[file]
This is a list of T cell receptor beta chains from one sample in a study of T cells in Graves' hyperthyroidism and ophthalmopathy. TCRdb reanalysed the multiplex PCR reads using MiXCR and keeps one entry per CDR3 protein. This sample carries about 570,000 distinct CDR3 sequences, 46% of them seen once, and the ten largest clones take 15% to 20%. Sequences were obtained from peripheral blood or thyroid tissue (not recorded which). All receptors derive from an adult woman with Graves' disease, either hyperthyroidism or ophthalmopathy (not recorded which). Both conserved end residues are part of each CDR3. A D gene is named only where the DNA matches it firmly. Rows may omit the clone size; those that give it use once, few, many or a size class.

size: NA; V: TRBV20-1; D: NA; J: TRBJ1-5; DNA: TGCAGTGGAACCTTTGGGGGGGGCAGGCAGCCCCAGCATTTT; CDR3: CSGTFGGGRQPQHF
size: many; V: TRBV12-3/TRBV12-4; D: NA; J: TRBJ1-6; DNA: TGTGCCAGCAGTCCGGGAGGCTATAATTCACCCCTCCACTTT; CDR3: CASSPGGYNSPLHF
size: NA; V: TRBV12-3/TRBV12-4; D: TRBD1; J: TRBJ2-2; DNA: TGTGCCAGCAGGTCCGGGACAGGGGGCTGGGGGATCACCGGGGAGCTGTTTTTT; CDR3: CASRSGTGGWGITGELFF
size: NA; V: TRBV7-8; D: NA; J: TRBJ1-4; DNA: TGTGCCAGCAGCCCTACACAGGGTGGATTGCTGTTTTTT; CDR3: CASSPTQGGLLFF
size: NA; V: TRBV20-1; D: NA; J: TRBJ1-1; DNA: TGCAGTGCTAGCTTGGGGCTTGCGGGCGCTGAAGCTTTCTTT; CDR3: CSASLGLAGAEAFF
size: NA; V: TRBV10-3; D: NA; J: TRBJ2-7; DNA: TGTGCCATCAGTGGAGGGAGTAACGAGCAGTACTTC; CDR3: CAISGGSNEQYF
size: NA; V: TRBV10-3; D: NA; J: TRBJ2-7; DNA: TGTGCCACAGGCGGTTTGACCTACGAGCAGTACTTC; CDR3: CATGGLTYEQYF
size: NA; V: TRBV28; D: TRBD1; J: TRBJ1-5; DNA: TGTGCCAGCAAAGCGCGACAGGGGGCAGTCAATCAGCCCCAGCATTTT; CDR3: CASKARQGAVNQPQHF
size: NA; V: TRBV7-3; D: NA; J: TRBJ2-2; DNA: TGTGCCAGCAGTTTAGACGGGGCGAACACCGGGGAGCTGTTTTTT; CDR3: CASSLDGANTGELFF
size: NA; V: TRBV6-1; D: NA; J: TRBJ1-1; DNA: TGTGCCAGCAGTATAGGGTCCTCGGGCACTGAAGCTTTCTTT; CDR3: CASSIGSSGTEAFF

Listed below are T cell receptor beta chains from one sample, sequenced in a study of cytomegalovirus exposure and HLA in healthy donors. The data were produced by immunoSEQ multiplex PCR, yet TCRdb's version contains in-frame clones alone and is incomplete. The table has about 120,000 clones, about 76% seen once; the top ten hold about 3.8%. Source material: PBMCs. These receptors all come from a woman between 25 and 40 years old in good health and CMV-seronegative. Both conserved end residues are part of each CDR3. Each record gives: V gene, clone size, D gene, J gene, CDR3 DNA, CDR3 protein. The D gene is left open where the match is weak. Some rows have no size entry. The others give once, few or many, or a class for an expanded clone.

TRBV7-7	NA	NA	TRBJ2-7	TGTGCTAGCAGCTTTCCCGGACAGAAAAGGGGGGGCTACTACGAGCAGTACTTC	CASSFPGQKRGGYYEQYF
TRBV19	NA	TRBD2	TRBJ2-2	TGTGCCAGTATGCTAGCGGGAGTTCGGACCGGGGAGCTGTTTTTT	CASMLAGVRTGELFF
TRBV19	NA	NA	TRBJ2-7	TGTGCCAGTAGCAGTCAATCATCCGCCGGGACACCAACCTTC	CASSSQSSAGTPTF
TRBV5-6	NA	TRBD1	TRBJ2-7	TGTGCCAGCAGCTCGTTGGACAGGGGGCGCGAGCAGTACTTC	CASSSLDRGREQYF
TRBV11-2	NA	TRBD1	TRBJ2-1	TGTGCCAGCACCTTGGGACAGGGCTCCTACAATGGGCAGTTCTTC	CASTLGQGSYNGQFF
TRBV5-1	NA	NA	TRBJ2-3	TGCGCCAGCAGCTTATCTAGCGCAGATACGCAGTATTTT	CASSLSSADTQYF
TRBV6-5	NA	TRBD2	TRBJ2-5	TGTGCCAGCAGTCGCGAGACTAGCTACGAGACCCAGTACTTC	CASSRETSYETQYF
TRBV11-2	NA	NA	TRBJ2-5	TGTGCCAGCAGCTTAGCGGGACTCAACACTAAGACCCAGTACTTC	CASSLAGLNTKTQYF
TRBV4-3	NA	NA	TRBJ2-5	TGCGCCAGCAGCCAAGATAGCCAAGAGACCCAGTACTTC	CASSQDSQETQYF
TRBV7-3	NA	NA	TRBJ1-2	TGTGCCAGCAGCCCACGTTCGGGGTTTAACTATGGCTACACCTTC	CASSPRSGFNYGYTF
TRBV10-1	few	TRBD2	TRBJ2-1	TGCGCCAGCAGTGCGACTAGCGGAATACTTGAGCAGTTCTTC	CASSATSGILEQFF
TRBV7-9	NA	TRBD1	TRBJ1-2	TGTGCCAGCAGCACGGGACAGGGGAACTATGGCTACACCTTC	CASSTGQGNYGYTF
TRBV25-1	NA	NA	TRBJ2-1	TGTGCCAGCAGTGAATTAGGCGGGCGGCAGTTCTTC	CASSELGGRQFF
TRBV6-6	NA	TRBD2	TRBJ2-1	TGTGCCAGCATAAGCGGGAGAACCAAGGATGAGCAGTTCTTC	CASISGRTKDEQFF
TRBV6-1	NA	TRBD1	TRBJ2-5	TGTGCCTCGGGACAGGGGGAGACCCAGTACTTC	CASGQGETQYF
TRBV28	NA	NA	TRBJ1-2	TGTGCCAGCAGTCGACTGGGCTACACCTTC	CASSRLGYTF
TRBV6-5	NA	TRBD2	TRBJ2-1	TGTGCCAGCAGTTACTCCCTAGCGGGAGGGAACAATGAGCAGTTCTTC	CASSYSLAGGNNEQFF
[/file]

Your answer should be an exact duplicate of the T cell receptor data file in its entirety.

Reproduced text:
This is a list of T cell receptor beta chains from one sample in a study of T cells in Graves' hyperthyroidism and ophthalmopathy. TCRdb reanalysed the multiplex PCR reads using MiXCR and keeps one entry per CDR3 protein. This sample carries about 570,000 distinct CDR3 sequences, 46% of them seen once, and the ten largest clones take 15% to 20%. Sequences were obtained from peripheral blood or thyroid tissue (not recorded which). All receptors derive from an adult woman with Graves' disease, either hyperthyroidism or ophthalmopathy (not recorded which). Both conserved end residues are part of each CDR3. A D gene is named only where the DNA matches it firmly. Rows may omit the clone size; those that give it use once, few, many or a size class.

size: NA; V: TRBV20-1; D: NA; J: TRBJ1-5; DNA: TGCAGTGGAACCTTTGGGGGGGGCAGGCAGCCCCAGCATTTT; CDR3: CSGTFGGGRQPQHF
size: many; V: TRBV12-3/TRBV12-4; D: NA; J: TRBJ1-6; DNA: TGTGCCAGCAGTCCGGGAGGCTATAATTCACCCCTCCACTTT; CDR3: CASSPGGYNSPLHF
size: NA; V: TRBV12-3/TRBV12-4; D: TRBD1; J: TRBJ2-2; DNA: TGTGCCAGCAGGTCCGGGACAGGGGGCTGGGGGATCACCGGGGAGCTGTTTTTT; CDR3: CASRSGTGGWGITGELFF
size: NA; V: TRBV7-8; D: NA; J: TRBJ1-4; DNA: TGTGCCAGCAGCCCTACACAGGGTGGATTGCTGTTTTTT; CDR3: CASSPTQGGLLFF
size: NA; V: TRBV20-1; D: NA; J: TRBJ1-1; DNA: TGCAGTGCTAGCTTGGGGCTTGCGGGCGCTGAAGCTTTCTTT; CDR3: CSASLGLAGAEAFF
size: NA; V: TRBV10-3; D: NA; J: TRBJ2-7; DNA: TGTGCCATCAGTGGAGGGAGTAACGAGCAGTACTTC; CDR3: CAISGGSNEQYF
size: NA; V: TRBV10-3; D: NA; J: TRBJ2-7; DNA: TGTGCCACAGGCGGTTTGACCTACGAGCAGTACTTC; CDR3: CATGGLTYEQYF
size: NA; V: TRBV28; D: TRBD1; J: TRBJ1-5; DNA: TGTGCCAGCAAAGCGCGACAGGGGGCAGTCAATCAGCCCCAGCATTTT; CDR3: CASKARQGAVNQPQHF
size: NA; V: TRBV7-3; D: NA; J: TRBJ2-2; DNA: TGTGCCAGCAGTTTAGACGGGGCGAACACCGGGGAGCTGTTTTTT; CDR3: CASSLDGANTGELFF
size: NA; V: TRBV6-1; D: NA; J: TRBJ1-1; DNA: TGTGCCAGCAGTATAGGGTCCTCGGGCACTGAAGCTTTCTTT; CDR3: CASSIGSSGTEAFF

Listed below are T cell receptor beta chains from one sample, sequenced in a study of cytomegalovirus exposure and HLA in healthy donors. The data were produced by immunoSEQ multiplex PCR, yet TCRdb's version contains in-frame clones alone and is incomplete. The table has about 120,000 clones, about 76% seen once; the top ten hold about 3.8%. Source material: PBMCs. These receptors all come from a woman between 25 and 40 years old in good health and CMV-seronegative. Both conserved end residues are part of each CDR3. Each record gives: V gene, clone size, D gene, J gene, CDR3 DNA, CDR3 protein. The D gene is left open where the match is weak. Some rows have no size entry. The others give once, few or many, or a class for an expanded clone.

TRBV7-7	NA	NA	TRBJ2-7	TGTGCTAGCAGCTTTCCCGGACAGAAAAGGGGGGGCTACTACGAGCAGTACTTC	CASSFPGQKRGGYYEQYF
TRBV19	NA	TRBD2	TRBJ2-2	TGTGCCAGTATGCTAGCGGGAGTTCGGACCGGGGAGCTGTTTTTT	CASMLAGVRTGELFF
TRBV19	NA	NA	TRBJ2-7	TGTGCCAGTAGCAGTCAATCATCCGCCGGGACACCAACCTTC	CASSSQSSAGTPTF
TRBV5-6	NA	TRBD1	TRBJ2-7	TGTGCCAGCAGCTCGTTGGACAGGGGGCGCGAGCAGTACTTC	CASSSLDRGREQYF
TRBV11-2	NA	TRBD1	TRBJ2-1	TGTGCCAGCACCTTGGGACAGGGCTCCTACAATGGGCAGTTCTTC	CASTLGQGSYNGQFF
TRBV5-1	NA	NA	TRBJ2-3	TGCGCCAGCAGCTTATCTAGCGCAGATACGCAGTATTTT	CASSLSSADTQYF
TRBV6-5	NA	TRBD2	TRBJ2-5	TGTGCCAGCAGTCGCGAGACTAGCTACGAGACCCAGTACTTC	CASSRETSYETQYF
TRBV11-2	NA	NA	TRBJ2-5	TGTGCCAGCAGCTTAGCGGGACTCAACACTAAGACCCAGTACTTC	CASSLAGLNTKTQYF
TRBV4-3	NA	NA	TRBJ2-5	TGCGCCAGCAGCCAAGATAGCCAAGAGACCCAGTACTTC	CASSQDSQETQYF
TRBV7-3	NA	NA	TRBJ1-2	TGTGCCAGCAGCCCACGTTCGGGGTTTAACTATGGCTACACCTTC	CASSPRSGFNYGYTF
TRBV10-1	few	TRBD2	TRBJ2-1	TGCGCCAGCAGTGCGACTAGCGGAATACTTGAGCAGTTCTTC	CASSATSGILEQFF
TRBV7-9	NA	TRBD1	TRBJ1-2	TGTGCCAGCAGCACGGGACAGGGGAACTATGGCTACACCTTC	CASSTGQGNYGYTF
TRBV25-1	NA	NA	TRBJ2-1	TGTGCCAGCAGTGAATTAGGCGGGCGGCAGTTCTTC	CASSELGGRQFF
TRBV6-6	NA	TRBD2	TRBJ2-1	TGTGCCAGCATAAGCGGGAGAACCAAGGATGAGCAGTTCTTC	CASISGRTKDEQFF
TRBV6-1	NA	TRBD1	TRBJ2-5	TGTGCCTCGGGACAGGGGGAGACCCAGTACTTC	CASGQGETQYF
TRBV28	NA	NA	TRBJ1-2	TGTGCCAGCAGTCGACTGGGCTACACCTTC	CASSRLGYTF
TRBV6-5	NA	TRBD2	TRBJ2-1	TGTGCCAGCAGTTACTCCCTAGCGGGAGGGAACAATGAGCAGTTCTTC	CASSYSLAGGNNEQFF